A convenient mix of democracy and sycophancy, combined with the serendipitous rise of Narendra Modi, is on the verge of solving a riddle that has troubled historians for nearly 2500 years: Who was Chandragupta Maurya?
Since the beginning of history, the exact genealogy of the founder of the Mauryan Dynasty (321-185 BCE) has been a mystery because of contrasting narratives and contradictory claims. There is some unanimity on the name Maurya, derived from Moriyas, ostensibly because the great ruler came from a village with lots of peacocks. But scholars, Indian as well as Greek and English, have not been able to conclusively establish if Maurya was a Kshatriya, a Shudra, a Vaishya, a Buddhist or a Modi, well, somebody from the Indian PM's clan.
In her controversial book, The Hindus -An Alternate History, Wendy Doniger writes: “Chandragupta Maurya usurped the Nanda throne in 321 BCE…Buddhist texts say that Mauryas were Kshatriyas of the clan of Moriyas and Shakyas (the clan of Buddha himself), while Brahmin texts says they were Vaishyas or even Shudras, and heretic.”
Even the Jats believe he was one of their own. “His mother Mura is said to belong to a low caste family. Nevertheless, he held a high rank in Nanda army. Be what it was, the Jain traditions have settled the issue that he was a Kshtriya belonging to a Jat Clan named Maurya,” argues the community’s popular website Jatland.com.
Some historians refer to the use of word ‘kulahina’ in Vishakhadatta’s Mudrarakshasa for Chandragupta to infer that his origin was unknown. In the end, confusion has prevailed.
History, as the old saying goes, is written from the point of view of winners. So, while historians keep debating and Kshatriyas, Vaishyas and Jats continue claiming the Mauryas as their own, a filmmaker has already settled the issue: the founder of one of the earliest and greatest empires of India was from Prime Minister Modi’s community of oil-pressers.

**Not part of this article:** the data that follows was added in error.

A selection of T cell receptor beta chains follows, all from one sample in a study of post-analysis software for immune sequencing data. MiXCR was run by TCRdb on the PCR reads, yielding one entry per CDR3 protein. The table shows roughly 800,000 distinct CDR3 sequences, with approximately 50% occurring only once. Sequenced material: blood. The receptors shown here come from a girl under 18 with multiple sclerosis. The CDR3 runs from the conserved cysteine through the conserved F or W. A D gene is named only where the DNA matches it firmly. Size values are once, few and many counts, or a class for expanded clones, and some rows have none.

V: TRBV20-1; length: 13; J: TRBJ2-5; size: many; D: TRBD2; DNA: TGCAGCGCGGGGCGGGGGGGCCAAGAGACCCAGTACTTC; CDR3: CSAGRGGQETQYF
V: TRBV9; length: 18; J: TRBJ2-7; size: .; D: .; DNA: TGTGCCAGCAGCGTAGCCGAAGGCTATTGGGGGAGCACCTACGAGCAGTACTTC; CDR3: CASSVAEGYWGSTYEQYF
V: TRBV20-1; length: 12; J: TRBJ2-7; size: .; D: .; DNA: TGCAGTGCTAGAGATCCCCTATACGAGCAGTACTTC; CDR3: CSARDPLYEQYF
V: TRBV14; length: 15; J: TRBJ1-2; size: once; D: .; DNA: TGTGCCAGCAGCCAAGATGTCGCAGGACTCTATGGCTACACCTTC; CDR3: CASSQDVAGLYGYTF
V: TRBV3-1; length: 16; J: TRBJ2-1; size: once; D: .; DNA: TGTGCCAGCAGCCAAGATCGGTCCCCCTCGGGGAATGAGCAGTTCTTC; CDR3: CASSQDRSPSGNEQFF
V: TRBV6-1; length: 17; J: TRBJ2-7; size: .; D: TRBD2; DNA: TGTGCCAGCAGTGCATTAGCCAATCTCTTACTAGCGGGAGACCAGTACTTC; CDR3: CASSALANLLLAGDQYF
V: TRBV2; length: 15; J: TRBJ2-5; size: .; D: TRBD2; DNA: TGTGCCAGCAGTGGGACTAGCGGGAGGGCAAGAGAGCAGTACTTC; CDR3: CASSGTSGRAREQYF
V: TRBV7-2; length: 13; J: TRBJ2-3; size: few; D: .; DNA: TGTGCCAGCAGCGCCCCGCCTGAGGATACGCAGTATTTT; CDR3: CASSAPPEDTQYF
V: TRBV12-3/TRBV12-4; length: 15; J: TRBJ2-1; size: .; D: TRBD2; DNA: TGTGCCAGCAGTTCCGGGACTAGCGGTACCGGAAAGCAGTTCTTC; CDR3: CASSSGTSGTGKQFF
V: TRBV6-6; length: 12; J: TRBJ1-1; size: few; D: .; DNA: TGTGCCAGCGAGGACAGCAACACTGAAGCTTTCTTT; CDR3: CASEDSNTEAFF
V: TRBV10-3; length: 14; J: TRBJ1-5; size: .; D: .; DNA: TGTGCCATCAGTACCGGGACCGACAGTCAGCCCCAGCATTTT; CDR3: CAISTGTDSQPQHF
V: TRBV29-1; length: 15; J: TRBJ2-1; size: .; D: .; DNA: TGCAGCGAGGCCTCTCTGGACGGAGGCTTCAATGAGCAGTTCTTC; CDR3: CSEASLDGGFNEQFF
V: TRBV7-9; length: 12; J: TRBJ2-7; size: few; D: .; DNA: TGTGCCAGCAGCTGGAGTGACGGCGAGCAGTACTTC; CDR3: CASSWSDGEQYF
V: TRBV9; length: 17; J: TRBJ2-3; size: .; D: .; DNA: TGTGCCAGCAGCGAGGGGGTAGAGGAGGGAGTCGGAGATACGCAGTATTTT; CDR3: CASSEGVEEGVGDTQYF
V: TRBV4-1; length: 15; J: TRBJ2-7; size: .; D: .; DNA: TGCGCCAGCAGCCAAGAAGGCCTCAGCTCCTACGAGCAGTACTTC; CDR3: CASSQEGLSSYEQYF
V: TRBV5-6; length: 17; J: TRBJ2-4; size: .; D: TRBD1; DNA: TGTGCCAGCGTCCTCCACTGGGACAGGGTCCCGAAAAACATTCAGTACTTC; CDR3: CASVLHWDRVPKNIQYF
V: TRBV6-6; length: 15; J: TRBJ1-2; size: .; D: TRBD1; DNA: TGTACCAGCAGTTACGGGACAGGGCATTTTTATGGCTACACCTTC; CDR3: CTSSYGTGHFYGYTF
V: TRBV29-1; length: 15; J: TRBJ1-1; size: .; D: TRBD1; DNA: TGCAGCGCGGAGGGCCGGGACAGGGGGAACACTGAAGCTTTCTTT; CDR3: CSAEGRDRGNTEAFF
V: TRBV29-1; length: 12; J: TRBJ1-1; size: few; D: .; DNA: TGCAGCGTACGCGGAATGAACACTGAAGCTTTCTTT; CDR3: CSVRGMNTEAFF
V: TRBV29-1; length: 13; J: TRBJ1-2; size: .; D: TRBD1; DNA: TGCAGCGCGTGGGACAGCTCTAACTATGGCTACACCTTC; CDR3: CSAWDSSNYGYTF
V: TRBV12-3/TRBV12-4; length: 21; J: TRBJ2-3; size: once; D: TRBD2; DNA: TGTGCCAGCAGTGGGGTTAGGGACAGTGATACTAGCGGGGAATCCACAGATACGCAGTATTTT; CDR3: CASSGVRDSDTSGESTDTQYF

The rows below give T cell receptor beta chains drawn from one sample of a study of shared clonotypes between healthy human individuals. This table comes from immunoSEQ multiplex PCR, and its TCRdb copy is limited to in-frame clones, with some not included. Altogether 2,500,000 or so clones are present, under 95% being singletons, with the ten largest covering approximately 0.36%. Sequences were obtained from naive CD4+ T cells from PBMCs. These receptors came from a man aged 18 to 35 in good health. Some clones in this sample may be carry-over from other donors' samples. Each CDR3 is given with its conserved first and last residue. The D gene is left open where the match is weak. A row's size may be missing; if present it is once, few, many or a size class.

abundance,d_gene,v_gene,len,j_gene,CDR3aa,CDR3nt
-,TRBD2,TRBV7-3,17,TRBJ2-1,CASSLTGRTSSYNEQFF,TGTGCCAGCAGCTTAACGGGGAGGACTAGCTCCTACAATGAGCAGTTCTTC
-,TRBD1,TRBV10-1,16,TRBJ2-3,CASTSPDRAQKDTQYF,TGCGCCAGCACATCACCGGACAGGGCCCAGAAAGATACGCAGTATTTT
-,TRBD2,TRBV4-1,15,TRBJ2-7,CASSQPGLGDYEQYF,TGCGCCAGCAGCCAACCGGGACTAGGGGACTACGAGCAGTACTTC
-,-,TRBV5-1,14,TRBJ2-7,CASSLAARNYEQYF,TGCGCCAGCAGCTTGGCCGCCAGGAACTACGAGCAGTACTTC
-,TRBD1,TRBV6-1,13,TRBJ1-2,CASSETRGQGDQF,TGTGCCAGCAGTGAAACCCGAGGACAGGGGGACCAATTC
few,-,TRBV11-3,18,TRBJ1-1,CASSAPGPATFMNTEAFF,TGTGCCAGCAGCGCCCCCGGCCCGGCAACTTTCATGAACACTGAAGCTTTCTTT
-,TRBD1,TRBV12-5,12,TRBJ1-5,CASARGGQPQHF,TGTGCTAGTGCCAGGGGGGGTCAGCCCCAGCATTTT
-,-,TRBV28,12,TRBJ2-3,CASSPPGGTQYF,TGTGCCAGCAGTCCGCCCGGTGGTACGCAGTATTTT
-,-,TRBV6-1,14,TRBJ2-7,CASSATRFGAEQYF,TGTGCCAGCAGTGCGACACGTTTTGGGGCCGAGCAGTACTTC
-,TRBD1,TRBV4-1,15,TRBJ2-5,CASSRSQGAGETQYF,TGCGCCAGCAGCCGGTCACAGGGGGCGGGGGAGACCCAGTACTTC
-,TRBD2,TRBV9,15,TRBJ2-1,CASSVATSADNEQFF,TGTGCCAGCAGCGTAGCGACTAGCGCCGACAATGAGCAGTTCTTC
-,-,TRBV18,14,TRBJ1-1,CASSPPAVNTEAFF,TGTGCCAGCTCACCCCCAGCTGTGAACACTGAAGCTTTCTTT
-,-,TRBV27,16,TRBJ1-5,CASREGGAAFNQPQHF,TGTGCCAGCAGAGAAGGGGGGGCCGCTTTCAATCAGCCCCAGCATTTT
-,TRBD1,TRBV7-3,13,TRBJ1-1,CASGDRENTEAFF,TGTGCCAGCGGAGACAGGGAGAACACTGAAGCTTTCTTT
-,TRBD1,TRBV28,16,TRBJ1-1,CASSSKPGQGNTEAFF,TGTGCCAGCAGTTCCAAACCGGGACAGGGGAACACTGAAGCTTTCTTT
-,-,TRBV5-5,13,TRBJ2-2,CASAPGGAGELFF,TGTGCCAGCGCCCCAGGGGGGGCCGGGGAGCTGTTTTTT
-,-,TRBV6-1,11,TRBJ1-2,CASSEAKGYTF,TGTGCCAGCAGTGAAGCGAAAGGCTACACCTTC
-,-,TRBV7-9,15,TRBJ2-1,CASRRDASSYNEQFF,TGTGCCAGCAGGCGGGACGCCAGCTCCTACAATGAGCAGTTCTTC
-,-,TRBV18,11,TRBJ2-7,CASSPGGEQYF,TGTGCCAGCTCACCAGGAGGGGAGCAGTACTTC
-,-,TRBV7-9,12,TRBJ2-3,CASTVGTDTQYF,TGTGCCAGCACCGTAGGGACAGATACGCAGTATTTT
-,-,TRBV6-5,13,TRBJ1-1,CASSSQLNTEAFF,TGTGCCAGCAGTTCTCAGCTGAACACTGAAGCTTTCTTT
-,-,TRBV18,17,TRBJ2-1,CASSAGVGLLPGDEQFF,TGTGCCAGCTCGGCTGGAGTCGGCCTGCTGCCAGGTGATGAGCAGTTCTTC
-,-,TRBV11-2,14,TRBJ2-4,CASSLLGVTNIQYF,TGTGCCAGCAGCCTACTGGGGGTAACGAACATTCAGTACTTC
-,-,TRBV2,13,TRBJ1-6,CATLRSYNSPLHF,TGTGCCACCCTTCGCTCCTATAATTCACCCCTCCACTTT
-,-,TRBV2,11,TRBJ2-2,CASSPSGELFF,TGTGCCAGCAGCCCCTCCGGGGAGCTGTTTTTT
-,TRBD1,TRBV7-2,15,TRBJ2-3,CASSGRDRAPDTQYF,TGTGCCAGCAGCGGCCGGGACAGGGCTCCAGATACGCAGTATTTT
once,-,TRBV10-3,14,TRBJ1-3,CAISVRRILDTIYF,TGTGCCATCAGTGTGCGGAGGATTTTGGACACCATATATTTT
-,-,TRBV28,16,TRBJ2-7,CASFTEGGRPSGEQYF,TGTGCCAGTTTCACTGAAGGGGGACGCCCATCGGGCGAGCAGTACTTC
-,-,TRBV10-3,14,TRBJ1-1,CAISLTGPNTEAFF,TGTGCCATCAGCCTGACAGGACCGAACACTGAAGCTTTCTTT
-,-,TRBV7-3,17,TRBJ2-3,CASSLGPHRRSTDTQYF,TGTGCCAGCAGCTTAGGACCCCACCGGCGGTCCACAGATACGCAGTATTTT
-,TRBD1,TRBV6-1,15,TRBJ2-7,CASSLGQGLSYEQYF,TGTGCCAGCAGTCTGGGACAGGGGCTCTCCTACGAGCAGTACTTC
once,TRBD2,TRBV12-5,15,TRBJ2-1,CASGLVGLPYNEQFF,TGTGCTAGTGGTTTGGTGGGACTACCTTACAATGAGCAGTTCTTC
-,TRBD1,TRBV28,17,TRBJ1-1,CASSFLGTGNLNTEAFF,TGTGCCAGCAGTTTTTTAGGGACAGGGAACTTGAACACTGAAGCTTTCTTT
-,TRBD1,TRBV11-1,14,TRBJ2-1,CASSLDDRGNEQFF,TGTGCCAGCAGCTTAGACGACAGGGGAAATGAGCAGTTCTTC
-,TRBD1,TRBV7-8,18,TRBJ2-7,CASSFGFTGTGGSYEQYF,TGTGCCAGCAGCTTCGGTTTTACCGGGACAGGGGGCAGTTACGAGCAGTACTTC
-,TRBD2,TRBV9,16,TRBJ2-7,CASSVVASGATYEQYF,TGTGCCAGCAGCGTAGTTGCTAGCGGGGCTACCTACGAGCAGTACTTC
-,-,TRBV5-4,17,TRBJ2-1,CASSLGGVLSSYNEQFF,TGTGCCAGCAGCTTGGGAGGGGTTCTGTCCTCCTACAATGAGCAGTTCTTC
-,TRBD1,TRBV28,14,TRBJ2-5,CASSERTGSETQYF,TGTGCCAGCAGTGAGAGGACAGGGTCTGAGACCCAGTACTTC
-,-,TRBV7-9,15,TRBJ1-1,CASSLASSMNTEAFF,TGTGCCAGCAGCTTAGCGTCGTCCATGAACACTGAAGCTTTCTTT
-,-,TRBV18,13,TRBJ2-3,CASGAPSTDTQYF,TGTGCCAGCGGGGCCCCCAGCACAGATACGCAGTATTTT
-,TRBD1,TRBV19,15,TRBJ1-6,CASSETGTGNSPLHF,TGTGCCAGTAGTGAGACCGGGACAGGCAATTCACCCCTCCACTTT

Pune-based producer Suresh Suresh Chaudhari is producing a serial for Doordarshan on Modi’s community, claiming that it has had such illustrious figures as Chandragupta Maurya, his grandson Ashoka and, of course, Modi.
According to the Indian Express, ‘The muhurat of serial Diye Jalte Hain took place in Gandhinagar on Monday with the Prime Minister’s eldest brother Somnath, better known as Sombhai Modi, as guest.
The serial is likely to be telecast on Doordarshan by October. It will narrate the history of the Ghanchi-Teli community by weaving biographies of its famous members.
“Doordarshan has in the first phase sanctioned 128 episodes and the serial is likely to run for about 10 years. It will give the message that one should be proud of the community that has produced so many great personalities,’’ Chaudhari said.’
So, for ten years—longer than any other serial in the history of Indian TV—viewers would be fed the winner’s view of Maurya genealogy, even if is disputed. And his fans would be left to savour the idea that the PM, destined as he was to become India’s ruler, could well have been Emperor Narendra Maurya had democracy not intervened.
Elections are round the corner in day Bihar, which in its BCE avatar was part of Maurya dynasty’s Magadha Empire. The BJP may not mind propaganda that connects the PM with the dynasty that once ruled Magadha. A Maurya, after all, has a reasonable claim over the state’s legacy.
Even if this wasn’t a classic case of distorting history, usurping the heritage of a great empire and its heroes to thrust more greatness on the PM, magnify his halo, the idea of a caste/community based programme that would run on state-owned TV alone is deplorable.
Tomorrow other communities may want a share of Doordarshan primetime to glorify their history and ancestors. The Kashmiri Pandits, for instance, may want a 128-episode serial on their heroes, including the Nehru-Gandhis, and some other great kings whose disputed ancestory is up for grab. Given India’s diversity and history, each one of the thousands of communities, castes and sub-groups is capable of churning out dozens of episodes on their version of history. Will the Prasar Bharati be justified in limiting it to just the Maurya-Modis?
To be fair to the PM, he has never shown any inclination to dress up his ancestory. If anything, he has been proud of his humble origins and gone out of his way to remind the world that how the son of a tea-seller went on to become one of modern India’s greatest politician. The serial must be the idea of a sycophant, who would have made an offer pliant babus in Prasar Bharati found difficult to refuse.
But at least the wise men in the ministry of information and broadcasting should have remembered this: Chandragupta Mauraya belonged to no one in particular; and Modi represents all of India.
Updated Date: May 06, 2015 07:14:06 IST